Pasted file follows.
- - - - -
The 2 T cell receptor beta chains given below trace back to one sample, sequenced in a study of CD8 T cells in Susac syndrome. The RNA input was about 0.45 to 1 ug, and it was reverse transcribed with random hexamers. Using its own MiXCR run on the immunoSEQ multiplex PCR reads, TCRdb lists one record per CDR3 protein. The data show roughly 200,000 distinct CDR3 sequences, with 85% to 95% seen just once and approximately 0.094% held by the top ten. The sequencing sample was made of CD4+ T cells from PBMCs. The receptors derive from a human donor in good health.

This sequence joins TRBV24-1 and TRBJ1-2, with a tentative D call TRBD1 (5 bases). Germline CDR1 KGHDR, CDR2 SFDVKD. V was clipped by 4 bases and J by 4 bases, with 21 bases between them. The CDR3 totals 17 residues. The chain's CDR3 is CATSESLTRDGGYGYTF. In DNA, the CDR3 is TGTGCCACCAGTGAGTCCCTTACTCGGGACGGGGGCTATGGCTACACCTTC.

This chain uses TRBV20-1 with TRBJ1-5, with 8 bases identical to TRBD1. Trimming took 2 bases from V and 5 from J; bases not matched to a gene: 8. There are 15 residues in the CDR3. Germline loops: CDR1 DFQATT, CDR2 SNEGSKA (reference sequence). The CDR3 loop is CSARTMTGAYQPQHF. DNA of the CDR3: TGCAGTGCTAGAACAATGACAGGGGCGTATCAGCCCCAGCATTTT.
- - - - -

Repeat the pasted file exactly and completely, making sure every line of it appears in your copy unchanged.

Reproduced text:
The 2 T cell receptor beta chains given below trace back to one sample, sequenced in a study of CD8 T cells in Susac syndrome. The RNA input was about 0.45 to 1 ug, and it was reverse transcribed with random hexamers. Using its own MiXCR run on the immunoSEQ multiplex PCR reads, TCRdb lists one record per CDR3 protein. The data show roughly 200,000 distinct CDR3 sequences, with 85% to 95% seen just once and approximately 0.094% held by the top ten. The sequencing sample was made of CD4+ T cells from PBMCs. The receptors derive from a human donor in good health.

This sequence joins TRBV24-1 and TRBJ1-2, with a tentative D call TRBD1 (5 bases). Germline CDR1 KGHDR, CDR2 SFDVKD. V was clipped by 4 bases and J by 4 bases, with 21 bases between them. The CDR3 totals 17 residues. The chain's CDR3 is CATSESLTRDGGYGYTF. In DNA, the CDR3 is TGTGCCACCAGTGAGTCCCTTACTCGGGACGGGGGCTATGGCTACACCTTC.

This chain uses TRBV20-1 with TRBJ1-5, with 8 bases identical to TRBD1. Trimming took 2 bases from V and 5 from J; bases not matched to a gene: 8. There are 15 residues in the CDR3. Germline loops: CDR1 DFQATT, CDR2 SNEGSKA (reference sequence). The CDR3 loop is CSARTMTGAYQPQHF. DNA of the CDR3: TGCAGTGCTAGAACAATGACAGGGGCGTATCAGCCCCAGCATTTT.